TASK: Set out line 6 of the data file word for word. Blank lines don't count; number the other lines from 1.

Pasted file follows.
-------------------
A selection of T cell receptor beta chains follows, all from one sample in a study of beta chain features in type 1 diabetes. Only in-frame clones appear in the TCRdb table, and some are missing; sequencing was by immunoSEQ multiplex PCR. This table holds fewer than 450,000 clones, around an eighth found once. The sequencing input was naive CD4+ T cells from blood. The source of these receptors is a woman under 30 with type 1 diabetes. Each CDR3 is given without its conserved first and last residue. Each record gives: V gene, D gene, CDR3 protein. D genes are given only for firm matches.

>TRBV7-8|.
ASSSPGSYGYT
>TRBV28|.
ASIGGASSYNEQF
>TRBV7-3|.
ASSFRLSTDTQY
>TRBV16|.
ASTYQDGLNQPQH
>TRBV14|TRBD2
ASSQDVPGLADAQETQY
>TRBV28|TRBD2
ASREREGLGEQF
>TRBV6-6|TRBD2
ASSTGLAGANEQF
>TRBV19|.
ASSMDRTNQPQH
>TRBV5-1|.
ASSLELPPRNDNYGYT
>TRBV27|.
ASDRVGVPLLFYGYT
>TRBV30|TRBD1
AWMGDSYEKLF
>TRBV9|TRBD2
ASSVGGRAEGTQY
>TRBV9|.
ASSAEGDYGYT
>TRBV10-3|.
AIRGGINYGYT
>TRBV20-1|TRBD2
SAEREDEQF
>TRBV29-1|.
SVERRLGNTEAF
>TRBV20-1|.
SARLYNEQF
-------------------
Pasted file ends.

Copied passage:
>TRBV7-3|.